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World Water Day 2013: How Shortages Affect Women, Kids, Hunger (And What You Can Do)

By 27/03/2013May 23rd, 2017No Comments

The Huffington Post By Jessica Prois & Eleanor Goldberg

The global water crisis isn’t just about simple supply and demand — it’s an issue related to women’s rights, global development and preventable deaths.

As the world population swells to over 7 billion people, and the demand for fresh water continues to grow with it, global leaders have called for greater innovation, advocacy and solutions, which is why this year’s World Water Day has been dedicated to the theme of “cooperation.”

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We Use How Much Water? Scary Water Footprints, Country by Country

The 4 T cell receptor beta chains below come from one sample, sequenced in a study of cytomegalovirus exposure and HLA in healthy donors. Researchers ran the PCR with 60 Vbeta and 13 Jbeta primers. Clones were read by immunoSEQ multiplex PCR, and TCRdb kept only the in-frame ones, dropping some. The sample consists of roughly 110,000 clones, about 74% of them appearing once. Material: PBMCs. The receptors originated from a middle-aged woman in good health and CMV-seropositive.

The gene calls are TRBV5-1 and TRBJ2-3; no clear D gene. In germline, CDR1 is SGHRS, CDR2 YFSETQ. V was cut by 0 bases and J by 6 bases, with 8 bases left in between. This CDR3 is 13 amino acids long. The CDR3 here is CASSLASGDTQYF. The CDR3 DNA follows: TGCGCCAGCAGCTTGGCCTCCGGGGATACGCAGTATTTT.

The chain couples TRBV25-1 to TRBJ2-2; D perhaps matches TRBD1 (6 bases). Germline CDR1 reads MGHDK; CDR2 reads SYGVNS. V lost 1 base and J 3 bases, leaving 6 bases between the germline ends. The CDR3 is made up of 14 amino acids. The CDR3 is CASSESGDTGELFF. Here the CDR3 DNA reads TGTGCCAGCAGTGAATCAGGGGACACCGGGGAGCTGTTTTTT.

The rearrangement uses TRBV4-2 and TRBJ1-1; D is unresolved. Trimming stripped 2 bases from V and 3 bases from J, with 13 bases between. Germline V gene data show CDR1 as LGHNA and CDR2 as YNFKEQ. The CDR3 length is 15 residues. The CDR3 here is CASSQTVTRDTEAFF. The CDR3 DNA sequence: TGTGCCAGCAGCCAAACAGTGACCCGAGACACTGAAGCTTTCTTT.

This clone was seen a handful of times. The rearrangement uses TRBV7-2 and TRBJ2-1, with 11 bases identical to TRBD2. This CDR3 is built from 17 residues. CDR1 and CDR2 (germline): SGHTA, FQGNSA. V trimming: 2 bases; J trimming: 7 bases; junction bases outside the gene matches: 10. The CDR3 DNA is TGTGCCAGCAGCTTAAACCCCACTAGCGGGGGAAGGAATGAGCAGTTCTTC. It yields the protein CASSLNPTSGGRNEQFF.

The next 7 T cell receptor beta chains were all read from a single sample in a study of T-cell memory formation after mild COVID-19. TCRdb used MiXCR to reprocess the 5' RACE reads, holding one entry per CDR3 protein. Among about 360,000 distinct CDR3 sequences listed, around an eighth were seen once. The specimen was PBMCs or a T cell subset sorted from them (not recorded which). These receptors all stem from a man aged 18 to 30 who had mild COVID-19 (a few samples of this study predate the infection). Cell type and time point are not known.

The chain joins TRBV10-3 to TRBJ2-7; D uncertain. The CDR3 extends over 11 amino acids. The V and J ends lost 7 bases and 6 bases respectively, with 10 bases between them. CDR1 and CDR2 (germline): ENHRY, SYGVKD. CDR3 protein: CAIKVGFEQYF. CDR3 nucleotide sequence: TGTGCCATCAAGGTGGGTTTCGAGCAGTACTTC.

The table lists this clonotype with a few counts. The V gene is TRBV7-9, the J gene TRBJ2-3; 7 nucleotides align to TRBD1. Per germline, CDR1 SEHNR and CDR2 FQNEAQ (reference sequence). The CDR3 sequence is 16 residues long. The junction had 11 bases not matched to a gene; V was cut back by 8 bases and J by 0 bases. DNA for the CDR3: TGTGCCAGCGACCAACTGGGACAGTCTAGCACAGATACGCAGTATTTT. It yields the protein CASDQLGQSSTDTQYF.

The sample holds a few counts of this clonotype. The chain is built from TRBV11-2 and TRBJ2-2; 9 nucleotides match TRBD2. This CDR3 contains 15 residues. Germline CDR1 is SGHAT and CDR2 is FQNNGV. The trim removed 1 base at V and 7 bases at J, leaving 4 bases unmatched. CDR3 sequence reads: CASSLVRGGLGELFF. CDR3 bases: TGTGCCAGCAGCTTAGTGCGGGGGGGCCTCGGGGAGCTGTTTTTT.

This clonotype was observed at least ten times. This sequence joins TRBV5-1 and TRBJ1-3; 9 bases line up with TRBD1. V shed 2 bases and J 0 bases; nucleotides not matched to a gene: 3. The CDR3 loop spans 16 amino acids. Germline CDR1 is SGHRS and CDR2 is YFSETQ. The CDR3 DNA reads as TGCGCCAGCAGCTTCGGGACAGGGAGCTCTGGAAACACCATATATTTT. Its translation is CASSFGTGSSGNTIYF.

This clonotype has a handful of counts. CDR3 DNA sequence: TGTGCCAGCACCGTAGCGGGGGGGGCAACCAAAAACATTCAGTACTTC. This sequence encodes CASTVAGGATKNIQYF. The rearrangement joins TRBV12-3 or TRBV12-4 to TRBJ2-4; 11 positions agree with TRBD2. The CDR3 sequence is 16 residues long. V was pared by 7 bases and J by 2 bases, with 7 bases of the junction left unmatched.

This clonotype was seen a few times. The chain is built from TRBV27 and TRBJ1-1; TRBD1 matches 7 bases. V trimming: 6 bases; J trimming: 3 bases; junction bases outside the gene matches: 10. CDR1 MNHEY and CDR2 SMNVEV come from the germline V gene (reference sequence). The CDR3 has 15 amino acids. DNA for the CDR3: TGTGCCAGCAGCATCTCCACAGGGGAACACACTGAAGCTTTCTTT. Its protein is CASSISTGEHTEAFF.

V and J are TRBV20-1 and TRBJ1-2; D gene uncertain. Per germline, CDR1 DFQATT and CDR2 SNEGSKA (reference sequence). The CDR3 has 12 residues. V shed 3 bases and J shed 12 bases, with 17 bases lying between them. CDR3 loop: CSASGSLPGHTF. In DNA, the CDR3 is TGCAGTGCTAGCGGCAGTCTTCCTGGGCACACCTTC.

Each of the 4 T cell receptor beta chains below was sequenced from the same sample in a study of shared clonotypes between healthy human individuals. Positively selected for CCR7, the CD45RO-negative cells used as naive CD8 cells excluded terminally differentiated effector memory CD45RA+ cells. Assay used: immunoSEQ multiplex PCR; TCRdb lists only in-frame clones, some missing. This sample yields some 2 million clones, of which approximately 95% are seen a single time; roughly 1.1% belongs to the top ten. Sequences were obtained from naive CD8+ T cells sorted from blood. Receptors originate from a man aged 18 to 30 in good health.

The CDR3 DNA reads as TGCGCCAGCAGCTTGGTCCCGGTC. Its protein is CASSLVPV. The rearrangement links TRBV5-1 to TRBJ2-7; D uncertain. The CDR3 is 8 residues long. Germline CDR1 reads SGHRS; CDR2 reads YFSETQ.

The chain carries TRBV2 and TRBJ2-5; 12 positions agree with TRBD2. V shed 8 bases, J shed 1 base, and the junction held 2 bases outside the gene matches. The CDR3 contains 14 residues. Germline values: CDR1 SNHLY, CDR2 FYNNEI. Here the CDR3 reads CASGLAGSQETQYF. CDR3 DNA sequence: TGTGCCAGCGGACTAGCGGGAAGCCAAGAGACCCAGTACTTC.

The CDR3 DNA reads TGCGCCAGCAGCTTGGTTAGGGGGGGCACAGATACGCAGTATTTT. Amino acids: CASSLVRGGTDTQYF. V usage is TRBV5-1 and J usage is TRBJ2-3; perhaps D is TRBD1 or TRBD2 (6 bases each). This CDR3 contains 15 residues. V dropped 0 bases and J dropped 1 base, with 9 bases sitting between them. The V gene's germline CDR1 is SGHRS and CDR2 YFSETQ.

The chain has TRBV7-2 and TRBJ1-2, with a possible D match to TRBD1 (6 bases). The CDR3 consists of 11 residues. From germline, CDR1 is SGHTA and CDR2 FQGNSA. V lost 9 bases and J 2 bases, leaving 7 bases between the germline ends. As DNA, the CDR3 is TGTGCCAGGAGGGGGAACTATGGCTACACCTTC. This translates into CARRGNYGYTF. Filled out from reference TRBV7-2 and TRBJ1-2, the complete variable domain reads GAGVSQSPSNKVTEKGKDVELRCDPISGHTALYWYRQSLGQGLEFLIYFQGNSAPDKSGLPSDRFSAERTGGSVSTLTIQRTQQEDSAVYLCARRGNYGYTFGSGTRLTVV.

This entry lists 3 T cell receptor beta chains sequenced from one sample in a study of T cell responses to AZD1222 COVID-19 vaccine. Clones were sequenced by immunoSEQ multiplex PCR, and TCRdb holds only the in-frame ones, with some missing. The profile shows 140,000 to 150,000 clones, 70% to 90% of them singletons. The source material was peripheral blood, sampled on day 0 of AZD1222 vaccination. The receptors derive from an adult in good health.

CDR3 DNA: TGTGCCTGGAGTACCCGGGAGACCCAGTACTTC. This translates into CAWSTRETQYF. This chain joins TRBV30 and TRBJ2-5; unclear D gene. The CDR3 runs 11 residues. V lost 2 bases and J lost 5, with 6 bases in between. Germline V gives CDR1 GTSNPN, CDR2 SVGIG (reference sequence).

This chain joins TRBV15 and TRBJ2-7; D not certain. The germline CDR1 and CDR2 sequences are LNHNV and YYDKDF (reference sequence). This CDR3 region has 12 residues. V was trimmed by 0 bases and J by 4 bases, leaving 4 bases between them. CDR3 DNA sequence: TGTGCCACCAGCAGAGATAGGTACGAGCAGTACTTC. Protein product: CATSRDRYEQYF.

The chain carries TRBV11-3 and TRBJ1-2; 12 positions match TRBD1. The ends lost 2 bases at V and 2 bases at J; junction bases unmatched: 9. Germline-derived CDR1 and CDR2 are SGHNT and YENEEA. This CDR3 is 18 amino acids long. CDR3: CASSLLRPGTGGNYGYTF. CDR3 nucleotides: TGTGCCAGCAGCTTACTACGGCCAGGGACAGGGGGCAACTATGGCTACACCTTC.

By A.K. Streeter

A country’s water footprint, as opposed to simple water use, is the total amount of H2O needed for the production of goods and services. Figuring out a country’s water footprint means adding all the water used plus the water inherent in products imported, then minus the water in exports. Using this top-down method, the average water footprint in the world is 1,243 cubic meters a year. As you already might have guessed, in the U.S. we are water hogs – we use more than twice the world average, or 2,500 cubic meters. That’s equivalent to an Olympic-sized swimming pool for each and every one of us, or 2.5 million liters each. The Chinese, to compare, use 700 cubic meters annually. Read on for the water burden of American beef eating, Italian pasta slurping and India’s vegetarianism.

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